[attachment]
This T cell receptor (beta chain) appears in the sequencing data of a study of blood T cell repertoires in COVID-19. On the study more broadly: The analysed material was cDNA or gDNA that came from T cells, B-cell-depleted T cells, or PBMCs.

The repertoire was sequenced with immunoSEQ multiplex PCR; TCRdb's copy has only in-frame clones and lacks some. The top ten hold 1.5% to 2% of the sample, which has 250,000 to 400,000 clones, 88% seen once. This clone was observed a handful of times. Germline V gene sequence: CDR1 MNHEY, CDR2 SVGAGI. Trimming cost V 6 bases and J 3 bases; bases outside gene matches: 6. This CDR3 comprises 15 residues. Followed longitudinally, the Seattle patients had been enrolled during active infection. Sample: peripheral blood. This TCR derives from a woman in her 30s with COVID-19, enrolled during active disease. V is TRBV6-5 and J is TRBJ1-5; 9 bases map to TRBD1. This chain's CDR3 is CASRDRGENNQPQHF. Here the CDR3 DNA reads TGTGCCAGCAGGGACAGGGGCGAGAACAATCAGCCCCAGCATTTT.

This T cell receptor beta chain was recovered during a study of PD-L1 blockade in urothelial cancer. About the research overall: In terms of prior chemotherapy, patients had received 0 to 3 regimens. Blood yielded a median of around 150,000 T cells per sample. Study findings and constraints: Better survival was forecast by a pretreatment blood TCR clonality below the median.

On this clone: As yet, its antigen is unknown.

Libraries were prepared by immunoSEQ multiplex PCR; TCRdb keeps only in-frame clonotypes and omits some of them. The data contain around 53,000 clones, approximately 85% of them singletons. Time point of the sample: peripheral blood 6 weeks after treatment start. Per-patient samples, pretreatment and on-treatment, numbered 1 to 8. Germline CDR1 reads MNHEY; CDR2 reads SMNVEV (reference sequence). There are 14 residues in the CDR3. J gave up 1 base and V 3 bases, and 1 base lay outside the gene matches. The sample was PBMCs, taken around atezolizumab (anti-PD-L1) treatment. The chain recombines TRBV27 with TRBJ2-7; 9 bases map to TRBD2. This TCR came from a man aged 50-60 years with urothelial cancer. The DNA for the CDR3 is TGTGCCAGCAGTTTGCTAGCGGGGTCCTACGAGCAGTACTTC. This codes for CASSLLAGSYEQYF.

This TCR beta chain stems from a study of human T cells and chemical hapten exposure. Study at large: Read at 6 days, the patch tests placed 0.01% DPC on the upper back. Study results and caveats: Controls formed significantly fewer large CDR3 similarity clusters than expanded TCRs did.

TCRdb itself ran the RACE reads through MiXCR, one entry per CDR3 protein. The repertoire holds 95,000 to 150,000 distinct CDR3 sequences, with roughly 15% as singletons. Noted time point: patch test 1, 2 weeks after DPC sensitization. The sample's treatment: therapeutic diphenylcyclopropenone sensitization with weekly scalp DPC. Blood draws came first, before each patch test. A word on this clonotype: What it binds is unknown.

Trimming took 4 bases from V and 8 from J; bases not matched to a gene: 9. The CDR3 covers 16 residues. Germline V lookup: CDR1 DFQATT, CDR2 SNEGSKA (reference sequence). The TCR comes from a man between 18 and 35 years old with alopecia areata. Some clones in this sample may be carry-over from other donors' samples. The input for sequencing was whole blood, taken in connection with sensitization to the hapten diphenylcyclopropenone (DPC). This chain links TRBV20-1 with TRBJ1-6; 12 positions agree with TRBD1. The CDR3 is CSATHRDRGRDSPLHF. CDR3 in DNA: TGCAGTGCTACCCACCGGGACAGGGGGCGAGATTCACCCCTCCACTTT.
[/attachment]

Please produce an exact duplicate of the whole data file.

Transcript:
This T cell receptor (beta chain) appears in the sequencing data of a study of blood T cell repertoires in COVID-19. On the study more broadly: The analysed material was cDNA or gDNA that came from T cells, B-cell-depleted T cells, or PBMCs.

The repertoire was sequenced with immunoSEQ multiplex PCR; TCRdb's copy has only in-frame clones and lacks some. The top ten hold 1.5% to 2% of the sample, which has 250,000 to 400,000 clones, 88% seen once. This clone was observed a handful of times. Germline V gene sequence: CDR1 MNHEY, CDR2 SVGAGI. Trimming cost V 6 bases and J 3 bases; bases outside gene matches: 6. This CDR3 comprises 15 residues. Followed longitudinally, the Seattle patients had been enrolled during active infection. Sample: peripheral blood. This TCR derives from a woman in her 30s with COVID-19, enrolled during active disease. V is TRBV6-5 and J is TRBJ1-5; 9 bases map to TRBD1. This chain's CDR3 is CASRDRGENNQPQHF. Here the CDR3 DNA reads TGTGCCAGCAGGGACAGGGGCGAGAACAATCAGCCCCAGCATTTT.

This T cell receptor beta chain was recovered during a study of PD-L1 blockade in urothelial cancer. About the research overall: In terms of prior chemotherapy, patients had received 0 to 3 regimens. Blood yielded a median of around 150,000 T cells per sample. Study findings and constraints: Better survival was forecast by a pretreatment blood TCR clonality below the median.

On this clone: As yet, its antigen is unknown.

Libraries were prepared by immunoSEQ multiplex PCR; TCRdb keeps only in-frame clonotypes and omits some of them. The data contain around 53,000 clones, approximately 85% of them singletons. Time point of the sample: peripheral blood 6 weeks after treatment start. Per-patient samples, pretreatment and on-treatment, numbered 1 to 8. Germline CDR1 reads MNHEY; CDR2 reads SMNVEV (reference sequence). There are 14 residues in the CDR3. J gave up 1 base and V 3 bases, and 1 base lay outside the gene matches. The sample was PBMCs, taken around atezolizumab (anti-PD-L1) treatment. The chain recombines TRBV27 with TRBJ2-7; 9 bases map to TRBD2. This TCR came from a man aged 50-60 years with urothelial cancer. The DNA for the CDR3 is TGTGCCAGCAGTTTGCTAGCGGGGTCCTACGAGCAGTACTTC. This codes for CASSLLAGSYEQYF.

This TCR beta chain stems from a study of human T cells and chemical hapten exposure. Study at large: Read at 6 days, the patch tests placed 0.01% DPC on the upper back. Study results and caveats: Controls formed significantly fewer large CDR3 similarity clusters than expanded TCRs did.

TCRdb itself ran the RACE reads through MiXCR, one entry per CDR3 protein. The repertoire holds 95,000 to 150,000 distinct CDR3 sequences, with roughly 15% as singletons. Noted time point: patch test 1, 2 weeks after DPC sensitization. The sample's treatment: therapeutic diphenylcyclopropenone sensitization with weekly scalp DPC. Blood draws came first, before each patch test. A word on this clonotype: What it binds is unknown.

Trimming took 4 bases from V and 8 from J; bases not matched to a gene: 9. The CDR3 covers 16 residues. Germline V lookup: CDR1 DFQATT, CDR2 SNEGSKA (reference sequence). The TCR comes from a man between 18 and 35 years old with alopecia areata. Some clones in this sample may be carry-over from other donors' samples. The input for sequencing was whole blood, taken in connection with sensitization to the hapten diphenylcyclopropenone (DPC). This chain links TRBV20-1 with TRBJ1-6; 12 positions agree with TRBD1. The CDR3 is CSATHRDRGRDSPLHF. CDR3 in DNA: TGCAGTGCTACCCACCGGGACAGGGGGCGAGATTCACCCCTCCACTTT.